QUESTION: On the back of Jack Straw's recent visit to the Middle East, it is quite clear that there is a game plan being prepared to enable the Palestinians to deliver some form of security. Could you let us into your innermost thoughts on what your next plans are in regard to this? Is there going to be a London conference? How can you ensure that the Palestinians are able to deliver the security that Israel desperately wants? And also when, if you are going to Israel in December, the one big concern the Israelis have is that the one topic that has been touched on earlier about Iran's nuclear capability, there are continuing reports, especially over the weekend, that despite everything and all the safeguards Europe has tried to obtain to prove that the nuclear proposals Iran has do not lead to a nuclear weapon, everybody is talking about there is a secret plan in operation to produce one which is going to cause great alarm in the region. And what are you going to do when you are speaking to the Israelis about Iran's continuing support for terrorism?

PRIME MINISTER: It is precisely for that reason that we remain absolutely on the case in respect of Iran, that is why we are putting a lot of work and energy into making sure that Iran complies with the Atomic Energy Authority rules, and we will carry on doing that. We are well aware of the fact, never mind for Israel alone, but for other countries in the region, why that is important. And in respect of the issues to do with the Palestinian state, my preoccupation is to make sure that we have a clear way forward for a proper functioning Palestinian state, based on the principles of democracy, transparency, freedom, security, not just for the Palestinians themselves but obviously for Israel too. And I can't say any more about the way we will take this forward at the moment, but the window of opportunity has opened for us - to use the old cliché - over the past few weeks and in my view we would be very foolish to pass up the possibility of going through that, and that will require a lot of attention to the detail of what we are going to do, and that is what I am working on for the moment.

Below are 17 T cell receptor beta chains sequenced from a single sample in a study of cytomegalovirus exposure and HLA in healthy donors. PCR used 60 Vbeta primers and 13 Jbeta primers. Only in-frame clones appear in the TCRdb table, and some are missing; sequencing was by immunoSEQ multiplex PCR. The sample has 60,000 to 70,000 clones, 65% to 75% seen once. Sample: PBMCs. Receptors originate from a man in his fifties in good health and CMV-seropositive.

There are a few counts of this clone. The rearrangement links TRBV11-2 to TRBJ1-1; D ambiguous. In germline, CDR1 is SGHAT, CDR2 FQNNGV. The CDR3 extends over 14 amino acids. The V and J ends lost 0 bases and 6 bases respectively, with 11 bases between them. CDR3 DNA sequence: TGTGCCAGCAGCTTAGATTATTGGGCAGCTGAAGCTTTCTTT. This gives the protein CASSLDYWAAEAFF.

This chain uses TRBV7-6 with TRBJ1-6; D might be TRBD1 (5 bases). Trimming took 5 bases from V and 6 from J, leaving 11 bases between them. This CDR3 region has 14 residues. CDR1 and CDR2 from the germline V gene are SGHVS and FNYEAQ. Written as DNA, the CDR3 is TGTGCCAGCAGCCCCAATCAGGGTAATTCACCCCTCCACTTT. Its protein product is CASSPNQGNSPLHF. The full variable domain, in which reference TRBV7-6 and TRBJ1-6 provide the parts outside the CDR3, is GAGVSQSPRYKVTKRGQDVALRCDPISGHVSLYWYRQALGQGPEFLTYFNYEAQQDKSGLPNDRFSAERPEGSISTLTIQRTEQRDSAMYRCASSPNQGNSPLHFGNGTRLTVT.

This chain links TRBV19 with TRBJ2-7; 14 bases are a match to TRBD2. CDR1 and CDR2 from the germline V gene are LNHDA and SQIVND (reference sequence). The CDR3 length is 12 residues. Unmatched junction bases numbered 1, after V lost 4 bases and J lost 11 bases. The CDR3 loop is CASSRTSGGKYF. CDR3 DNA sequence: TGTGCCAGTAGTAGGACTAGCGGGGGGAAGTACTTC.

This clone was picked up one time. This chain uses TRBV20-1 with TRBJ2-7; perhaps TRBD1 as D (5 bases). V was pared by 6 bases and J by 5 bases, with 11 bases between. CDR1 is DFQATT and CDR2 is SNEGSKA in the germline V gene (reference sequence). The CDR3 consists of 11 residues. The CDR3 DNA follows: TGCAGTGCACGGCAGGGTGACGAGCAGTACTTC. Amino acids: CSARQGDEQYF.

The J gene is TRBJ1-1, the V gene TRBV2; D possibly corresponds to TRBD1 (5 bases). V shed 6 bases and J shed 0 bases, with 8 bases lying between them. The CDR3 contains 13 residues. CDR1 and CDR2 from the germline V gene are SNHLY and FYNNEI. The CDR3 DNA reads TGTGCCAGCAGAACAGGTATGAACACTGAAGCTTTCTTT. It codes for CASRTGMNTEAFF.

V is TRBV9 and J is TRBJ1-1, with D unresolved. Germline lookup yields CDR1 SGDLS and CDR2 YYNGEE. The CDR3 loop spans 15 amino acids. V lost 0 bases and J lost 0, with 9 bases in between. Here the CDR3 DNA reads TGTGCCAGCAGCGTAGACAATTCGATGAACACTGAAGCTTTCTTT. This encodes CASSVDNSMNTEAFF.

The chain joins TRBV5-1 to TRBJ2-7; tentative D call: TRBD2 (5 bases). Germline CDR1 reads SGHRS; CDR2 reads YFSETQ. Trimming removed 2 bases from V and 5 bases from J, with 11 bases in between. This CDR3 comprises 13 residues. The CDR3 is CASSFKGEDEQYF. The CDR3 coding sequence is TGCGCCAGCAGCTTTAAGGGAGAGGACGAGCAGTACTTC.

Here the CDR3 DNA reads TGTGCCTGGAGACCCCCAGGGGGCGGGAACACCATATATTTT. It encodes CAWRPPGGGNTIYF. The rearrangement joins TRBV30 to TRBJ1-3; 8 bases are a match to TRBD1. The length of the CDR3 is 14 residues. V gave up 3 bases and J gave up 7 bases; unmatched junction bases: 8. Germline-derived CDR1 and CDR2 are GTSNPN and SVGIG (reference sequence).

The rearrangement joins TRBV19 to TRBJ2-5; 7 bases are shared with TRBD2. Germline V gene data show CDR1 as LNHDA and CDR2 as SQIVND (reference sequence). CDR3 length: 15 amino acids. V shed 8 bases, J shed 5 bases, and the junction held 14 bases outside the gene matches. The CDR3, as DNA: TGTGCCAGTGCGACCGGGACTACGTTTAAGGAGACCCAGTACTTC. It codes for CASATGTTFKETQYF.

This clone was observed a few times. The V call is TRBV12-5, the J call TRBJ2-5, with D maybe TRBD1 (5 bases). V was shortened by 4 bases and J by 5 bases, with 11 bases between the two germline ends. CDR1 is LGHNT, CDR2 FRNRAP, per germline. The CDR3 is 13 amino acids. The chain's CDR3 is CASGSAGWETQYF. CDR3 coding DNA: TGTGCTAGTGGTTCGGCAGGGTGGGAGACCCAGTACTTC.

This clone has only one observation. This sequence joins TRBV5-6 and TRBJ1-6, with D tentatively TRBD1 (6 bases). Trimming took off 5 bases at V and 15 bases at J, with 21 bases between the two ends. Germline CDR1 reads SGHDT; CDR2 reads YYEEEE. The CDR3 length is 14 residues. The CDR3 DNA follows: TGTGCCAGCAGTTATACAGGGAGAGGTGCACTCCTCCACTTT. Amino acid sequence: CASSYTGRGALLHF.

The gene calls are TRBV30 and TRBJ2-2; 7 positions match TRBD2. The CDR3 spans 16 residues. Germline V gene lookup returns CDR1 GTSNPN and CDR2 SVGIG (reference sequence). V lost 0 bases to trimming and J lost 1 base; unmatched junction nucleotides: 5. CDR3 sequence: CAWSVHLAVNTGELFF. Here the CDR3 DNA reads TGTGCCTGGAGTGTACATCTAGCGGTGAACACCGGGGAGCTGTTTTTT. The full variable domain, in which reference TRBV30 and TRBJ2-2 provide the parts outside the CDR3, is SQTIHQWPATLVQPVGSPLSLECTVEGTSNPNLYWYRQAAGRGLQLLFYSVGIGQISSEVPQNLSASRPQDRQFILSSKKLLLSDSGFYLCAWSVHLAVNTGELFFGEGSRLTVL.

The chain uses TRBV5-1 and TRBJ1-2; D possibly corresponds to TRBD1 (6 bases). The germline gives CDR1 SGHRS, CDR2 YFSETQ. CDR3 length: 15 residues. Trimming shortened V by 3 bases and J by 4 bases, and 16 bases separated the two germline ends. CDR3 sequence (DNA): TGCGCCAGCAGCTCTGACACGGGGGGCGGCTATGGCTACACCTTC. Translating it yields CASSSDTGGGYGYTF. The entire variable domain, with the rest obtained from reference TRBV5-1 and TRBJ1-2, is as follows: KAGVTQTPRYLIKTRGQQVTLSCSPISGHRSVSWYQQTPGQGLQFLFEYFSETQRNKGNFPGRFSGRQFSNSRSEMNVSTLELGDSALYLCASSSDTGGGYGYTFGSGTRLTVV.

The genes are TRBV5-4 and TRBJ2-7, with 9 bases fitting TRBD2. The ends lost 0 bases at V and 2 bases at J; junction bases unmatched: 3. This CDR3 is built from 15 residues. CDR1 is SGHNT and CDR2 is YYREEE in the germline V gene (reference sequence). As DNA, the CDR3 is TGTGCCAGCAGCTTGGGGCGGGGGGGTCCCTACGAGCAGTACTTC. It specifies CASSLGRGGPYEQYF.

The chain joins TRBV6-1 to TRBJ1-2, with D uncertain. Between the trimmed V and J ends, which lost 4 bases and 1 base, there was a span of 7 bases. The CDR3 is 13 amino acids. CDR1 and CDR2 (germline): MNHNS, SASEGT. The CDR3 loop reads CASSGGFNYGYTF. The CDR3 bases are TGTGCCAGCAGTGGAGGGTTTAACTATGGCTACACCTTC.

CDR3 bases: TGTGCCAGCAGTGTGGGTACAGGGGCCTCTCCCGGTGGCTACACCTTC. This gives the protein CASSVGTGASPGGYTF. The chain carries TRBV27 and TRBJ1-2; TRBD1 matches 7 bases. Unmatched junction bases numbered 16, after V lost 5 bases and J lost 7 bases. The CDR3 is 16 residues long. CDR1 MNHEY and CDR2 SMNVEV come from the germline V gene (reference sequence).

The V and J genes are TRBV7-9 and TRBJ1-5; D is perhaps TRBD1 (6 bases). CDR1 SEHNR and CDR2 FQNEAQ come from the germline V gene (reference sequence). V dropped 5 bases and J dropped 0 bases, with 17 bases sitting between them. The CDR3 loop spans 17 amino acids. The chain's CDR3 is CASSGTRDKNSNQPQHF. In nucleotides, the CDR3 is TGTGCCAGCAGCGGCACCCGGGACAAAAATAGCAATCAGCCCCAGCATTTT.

. . .

QUESTION: One of the Nobel Peace Prizewinners in an open letter, it was I think this weekend, has criticized the UK government for not implementing its obligations drawn by NPT, and the same issue has been raised on other occasions by MPs and especially independent organizations like Baseek (phon), especially the separate cooperation with the US government on developing a new generation of nuclear bombs has been put on the serious Questions many times. In contrast the UK is asking Iran to ignore her uranium enrichment activities which is awarded to all NPT signatories. I wonder how do you comment on this contradiction?

PRIME MINISTER: I am afraid I comment by very simply saying that we are abiding by our international obligations and will continue to do so, and what is important is that Iran does that as well. And any of the obligations that they have that are to be monitored by the Atomic Energy Authority they should be complying with and should be giving the facilities necessary to monitor them. Because otherwise, sometimes when the argument is put in that way I have to say to you it raises concerns on the part of people here.

. . .